"Finally, taking into account the recent actions by North Korea, we must take seriously the long-term need to ban nuclear weapons. A good place to start is the accession to the Treaty on the Prohibition of Nuclear Weapons. I must give credit to the leaders of my country, who, over 30 years ago, recognized the threat of nuclear weapons and banned the use, test and storage of nuclear weapons in Palau’s Constitution. In their honor, yesterday I signed this Treaty."

"In these difficult times, we support and participate in the efforts of the United States on behalf of the World Community to combat terrorism, bring closure to the
hostilities in Syria, and to reduce the nuclear threat emanating from North Korea."

Palestine
H.E. Mr. Mahmoud Abbas, President
20 September 2017

No relevant references. 

Panama
H.E. Mr. Juan Carlos Varela, President
20 September 2017

No relevant references. 

Papua New Guinea
H.E. Mr. Peter Paire O’Neill, Prime Minister
23 September 2017

Nuclear weapons/DPRK: "We condemn, in the strongest possible terms, the recent nuclear detonations and missile tests by North Korea. These are direct threat s to the lives of millions of innocent people in the United States, Japan, South Korea. In particular we are concerned that these activities are taking place in the Pacific region. This is in direct breach of the will of the international community, as expressed through the numerous resolutions of the Security Council. Rather than inflamed rhetoric that could have drastic consequences, we call for peaceful resolution through political dialogue."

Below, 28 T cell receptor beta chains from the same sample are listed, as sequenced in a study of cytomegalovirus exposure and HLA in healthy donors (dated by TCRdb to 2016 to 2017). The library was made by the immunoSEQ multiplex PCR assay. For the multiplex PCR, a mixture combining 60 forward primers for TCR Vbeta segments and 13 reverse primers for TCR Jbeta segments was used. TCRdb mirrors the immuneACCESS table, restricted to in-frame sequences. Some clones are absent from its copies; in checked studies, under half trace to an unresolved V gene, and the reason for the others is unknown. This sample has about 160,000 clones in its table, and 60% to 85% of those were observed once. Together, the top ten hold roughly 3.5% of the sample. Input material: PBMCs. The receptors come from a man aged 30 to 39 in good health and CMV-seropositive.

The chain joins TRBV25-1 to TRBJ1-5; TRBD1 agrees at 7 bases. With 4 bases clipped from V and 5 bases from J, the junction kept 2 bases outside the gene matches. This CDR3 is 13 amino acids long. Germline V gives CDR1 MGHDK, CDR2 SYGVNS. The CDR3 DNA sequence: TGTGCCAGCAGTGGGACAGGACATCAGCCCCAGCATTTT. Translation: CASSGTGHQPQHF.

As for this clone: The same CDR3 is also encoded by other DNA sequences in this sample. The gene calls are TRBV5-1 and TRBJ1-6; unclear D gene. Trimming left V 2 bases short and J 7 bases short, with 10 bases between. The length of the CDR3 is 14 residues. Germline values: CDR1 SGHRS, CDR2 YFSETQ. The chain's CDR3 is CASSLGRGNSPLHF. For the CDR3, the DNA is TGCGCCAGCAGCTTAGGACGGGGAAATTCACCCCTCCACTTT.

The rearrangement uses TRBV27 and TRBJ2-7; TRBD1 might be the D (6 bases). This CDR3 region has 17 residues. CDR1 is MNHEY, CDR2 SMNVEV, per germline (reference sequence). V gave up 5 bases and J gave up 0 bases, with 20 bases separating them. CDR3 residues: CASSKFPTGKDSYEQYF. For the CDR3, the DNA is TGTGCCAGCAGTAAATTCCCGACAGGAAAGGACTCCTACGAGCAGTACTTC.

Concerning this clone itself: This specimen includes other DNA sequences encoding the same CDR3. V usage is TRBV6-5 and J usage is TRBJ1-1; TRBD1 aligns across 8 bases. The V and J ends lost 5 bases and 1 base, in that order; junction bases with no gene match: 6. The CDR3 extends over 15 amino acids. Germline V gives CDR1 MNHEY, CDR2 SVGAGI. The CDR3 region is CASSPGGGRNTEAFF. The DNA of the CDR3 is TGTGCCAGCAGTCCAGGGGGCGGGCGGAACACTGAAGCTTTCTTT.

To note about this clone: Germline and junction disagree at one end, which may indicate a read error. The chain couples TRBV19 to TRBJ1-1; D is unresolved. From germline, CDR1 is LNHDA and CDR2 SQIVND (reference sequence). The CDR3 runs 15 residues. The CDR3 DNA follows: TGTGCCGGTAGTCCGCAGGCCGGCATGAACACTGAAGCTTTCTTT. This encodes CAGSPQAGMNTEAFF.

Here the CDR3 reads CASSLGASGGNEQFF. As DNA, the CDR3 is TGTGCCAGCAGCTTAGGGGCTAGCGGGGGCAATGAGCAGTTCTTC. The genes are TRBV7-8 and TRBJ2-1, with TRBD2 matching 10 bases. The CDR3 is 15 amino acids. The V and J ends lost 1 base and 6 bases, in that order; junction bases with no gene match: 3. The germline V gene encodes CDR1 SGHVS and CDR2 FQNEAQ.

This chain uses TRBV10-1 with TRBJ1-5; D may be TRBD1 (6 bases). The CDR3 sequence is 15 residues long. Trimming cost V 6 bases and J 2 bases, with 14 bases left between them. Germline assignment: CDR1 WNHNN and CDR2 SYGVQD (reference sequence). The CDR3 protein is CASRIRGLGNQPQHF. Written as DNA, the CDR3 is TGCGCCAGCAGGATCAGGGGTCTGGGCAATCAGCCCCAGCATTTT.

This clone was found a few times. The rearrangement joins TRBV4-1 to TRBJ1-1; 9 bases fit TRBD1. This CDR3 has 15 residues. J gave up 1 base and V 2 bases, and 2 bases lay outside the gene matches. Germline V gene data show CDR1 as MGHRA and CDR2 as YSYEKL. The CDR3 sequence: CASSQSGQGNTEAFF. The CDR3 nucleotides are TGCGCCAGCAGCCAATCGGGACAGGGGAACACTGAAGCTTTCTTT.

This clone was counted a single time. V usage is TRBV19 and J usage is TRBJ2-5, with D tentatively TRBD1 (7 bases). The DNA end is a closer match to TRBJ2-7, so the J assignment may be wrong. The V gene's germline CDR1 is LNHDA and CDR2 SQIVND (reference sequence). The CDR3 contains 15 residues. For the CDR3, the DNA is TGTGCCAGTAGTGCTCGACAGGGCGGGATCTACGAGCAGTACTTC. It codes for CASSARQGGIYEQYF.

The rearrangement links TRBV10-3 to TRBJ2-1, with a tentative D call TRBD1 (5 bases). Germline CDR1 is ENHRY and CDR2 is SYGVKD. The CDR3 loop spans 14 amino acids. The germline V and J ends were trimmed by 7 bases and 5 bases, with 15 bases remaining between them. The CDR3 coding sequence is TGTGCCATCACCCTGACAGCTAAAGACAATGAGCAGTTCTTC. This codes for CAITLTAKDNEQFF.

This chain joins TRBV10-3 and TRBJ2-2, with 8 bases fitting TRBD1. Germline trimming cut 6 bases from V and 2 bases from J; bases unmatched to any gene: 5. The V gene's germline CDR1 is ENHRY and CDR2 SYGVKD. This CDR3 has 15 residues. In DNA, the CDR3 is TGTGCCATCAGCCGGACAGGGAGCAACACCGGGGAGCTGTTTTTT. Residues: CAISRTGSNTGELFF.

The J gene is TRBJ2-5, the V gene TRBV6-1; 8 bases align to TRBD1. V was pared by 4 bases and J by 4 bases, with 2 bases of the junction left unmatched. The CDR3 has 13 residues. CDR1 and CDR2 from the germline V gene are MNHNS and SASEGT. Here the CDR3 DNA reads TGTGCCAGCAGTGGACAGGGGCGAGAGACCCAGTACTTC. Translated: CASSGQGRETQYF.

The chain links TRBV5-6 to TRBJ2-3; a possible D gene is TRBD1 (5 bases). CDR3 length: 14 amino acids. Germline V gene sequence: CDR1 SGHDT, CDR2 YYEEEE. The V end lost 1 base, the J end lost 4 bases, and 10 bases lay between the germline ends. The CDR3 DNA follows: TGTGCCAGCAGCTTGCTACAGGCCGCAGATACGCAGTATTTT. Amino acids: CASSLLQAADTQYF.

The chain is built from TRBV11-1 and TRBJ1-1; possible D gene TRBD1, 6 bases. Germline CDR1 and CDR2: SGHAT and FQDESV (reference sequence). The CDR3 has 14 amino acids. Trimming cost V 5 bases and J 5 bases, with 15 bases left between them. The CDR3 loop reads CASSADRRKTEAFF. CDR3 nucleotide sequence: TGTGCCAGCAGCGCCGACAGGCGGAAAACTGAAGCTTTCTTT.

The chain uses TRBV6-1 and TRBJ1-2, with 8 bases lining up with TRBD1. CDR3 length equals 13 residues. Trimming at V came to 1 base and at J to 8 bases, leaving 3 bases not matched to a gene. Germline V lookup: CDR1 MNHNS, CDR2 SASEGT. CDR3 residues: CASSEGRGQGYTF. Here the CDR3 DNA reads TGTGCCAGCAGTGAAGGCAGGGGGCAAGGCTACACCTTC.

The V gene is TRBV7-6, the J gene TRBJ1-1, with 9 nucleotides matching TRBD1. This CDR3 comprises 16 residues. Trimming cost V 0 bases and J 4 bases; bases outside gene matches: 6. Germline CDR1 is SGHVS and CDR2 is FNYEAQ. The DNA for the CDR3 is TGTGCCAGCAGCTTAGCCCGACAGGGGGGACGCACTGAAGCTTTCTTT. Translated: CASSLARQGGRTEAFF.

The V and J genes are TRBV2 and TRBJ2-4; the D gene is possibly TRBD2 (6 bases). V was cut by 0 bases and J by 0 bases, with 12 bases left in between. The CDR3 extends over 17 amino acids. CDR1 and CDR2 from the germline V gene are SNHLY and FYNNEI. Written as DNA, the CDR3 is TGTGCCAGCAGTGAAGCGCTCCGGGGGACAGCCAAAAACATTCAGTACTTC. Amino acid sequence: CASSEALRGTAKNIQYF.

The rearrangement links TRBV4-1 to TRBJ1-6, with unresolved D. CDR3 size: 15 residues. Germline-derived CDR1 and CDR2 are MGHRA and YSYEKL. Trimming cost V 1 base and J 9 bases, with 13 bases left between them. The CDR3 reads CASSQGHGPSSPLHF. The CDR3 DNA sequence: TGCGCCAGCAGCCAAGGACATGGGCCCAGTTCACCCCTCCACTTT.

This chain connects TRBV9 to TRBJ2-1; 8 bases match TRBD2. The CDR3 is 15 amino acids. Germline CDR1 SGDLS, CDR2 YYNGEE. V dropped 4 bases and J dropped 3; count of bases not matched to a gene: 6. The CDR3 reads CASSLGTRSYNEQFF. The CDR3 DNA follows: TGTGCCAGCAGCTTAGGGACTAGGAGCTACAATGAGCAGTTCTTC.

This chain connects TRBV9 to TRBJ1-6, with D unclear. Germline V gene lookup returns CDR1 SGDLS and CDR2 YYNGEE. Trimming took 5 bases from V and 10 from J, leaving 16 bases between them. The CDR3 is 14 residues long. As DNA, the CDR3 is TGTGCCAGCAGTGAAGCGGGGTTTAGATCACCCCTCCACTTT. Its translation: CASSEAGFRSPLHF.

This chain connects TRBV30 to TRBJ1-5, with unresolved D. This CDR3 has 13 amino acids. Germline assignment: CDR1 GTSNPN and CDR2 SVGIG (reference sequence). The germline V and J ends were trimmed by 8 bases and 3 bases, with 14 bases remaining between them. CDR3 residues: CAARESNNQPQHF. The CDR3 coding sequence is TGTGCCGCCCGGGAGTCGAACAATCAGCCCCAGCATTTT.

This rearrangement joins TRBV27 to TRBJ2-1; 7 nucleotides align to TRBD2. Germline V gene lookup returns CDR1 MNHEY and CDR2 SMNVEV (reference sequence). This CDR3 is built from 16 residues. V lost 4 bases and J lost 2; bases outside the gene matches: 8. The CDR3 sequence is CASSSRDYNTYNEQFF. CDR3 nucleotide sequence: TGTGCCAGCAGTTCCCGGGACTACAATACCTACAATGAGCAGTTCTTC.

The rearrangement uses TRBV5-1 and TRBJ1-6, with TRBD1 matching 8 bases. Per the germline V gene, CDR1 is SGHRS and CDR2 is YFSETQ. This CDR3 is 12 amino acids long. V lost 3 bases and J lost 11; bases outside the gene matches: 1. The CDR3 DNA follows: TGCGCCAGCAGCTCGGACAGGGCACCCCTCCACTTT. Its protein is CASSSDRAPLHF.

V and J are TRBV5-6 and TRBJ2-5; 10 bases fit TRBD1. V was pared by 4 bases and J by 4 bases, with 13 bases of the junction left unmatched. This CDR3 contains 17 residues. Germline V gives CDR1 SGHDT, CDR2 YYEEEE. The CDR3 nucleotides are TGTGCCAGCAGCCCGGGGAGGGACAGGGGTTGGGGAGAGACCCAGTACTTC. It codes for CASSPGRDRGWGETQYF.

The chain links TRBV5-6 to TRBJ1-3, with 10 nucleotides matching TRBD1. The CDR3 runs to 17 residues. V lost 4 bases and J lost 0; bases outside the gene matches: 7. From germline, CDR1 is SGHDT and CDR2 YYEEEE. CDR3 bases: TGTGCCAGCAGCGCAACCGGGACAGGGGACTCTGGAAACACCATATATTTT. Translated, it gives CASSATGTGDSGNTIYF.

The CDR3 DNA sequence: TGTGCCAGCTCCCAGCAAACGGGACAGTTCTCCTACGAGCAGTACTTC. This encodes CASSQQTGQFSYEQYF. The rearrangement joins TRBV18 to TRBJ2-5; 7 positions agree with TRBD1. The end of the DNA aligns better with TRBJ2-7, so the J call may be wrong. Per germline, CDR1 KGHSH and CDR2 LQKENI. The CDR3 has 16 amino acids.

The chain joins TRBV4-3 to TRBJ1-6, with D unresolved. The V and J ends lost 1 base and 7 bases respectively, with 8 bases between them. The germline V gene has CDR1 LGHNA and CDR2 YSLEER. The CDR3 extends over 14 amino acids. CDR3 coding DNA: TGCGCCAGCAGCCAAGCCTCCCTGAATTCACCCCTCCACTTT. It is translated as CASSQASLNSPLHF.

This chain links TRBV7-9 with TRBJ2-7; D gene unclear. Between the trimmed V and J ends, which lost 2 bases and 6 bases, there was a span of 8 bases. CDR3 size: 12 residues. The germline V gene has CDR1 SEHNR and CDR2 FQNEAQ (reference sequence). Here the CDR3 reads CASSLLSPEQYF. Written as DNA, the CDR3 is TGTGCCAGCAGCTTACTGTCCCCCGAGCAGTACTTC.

Paraguay
H.E. Mr. Horacio Cartes, President
20 September 2017

Weapons of Mass Destruction: The Republic of Paraguay reaffirms its commitment with international peace and security; with the use of peaceful means for dispute settlement and with reciprocal cooperation among States. In Paraguay, a constitutional provision bans weapons of mass destruction.

Nuclear weapons: Consequently, our country commends the recent adoption of the Treaty on the Prohibition of Nuclear Weapons, reaffirms its conviction that nuclear disarmament ought to be a transparent and irreversible process with efficient verification mechanisms within a universal and legally binding framework.

Nuclear weapons: Paraguay reiterates its condemnation of the Democratic People’s Republic of Korea’s nuclear test, clearly defying and contravening its international obligations, which constitutes a new provocation to the international community. We expect from this General Assembly a firm rejection to this irrational attitude that threatens peace and security at a global level."

Peru
H.E. Mr. Gustavo Meza-Cuadra, Chair of the Delegation
25 September 2017

Nuclear weapons: “The proliferation of weapons of mass destruction and their possible access by terrorist groups are threats to the real. That is why we have signed the Treaty on Prohibition Nuclear Weapons Convention and we hope that all states that are holders of such weapons adhere to this instrument.”

Philippines
H.E. Mr. Alan Peter S. Cayetano, Secretary for Foreign Affairs
23 September 2017

Arms trafficking: "The Armed Forces of the Philippines shall regain full control of Marawi from Islamic State-inspired terrorists. Their protracted hold on their last several square meters of the city is largely a result of superior arms illegally obtained, and the presence of civilian hostages used by them as human shields."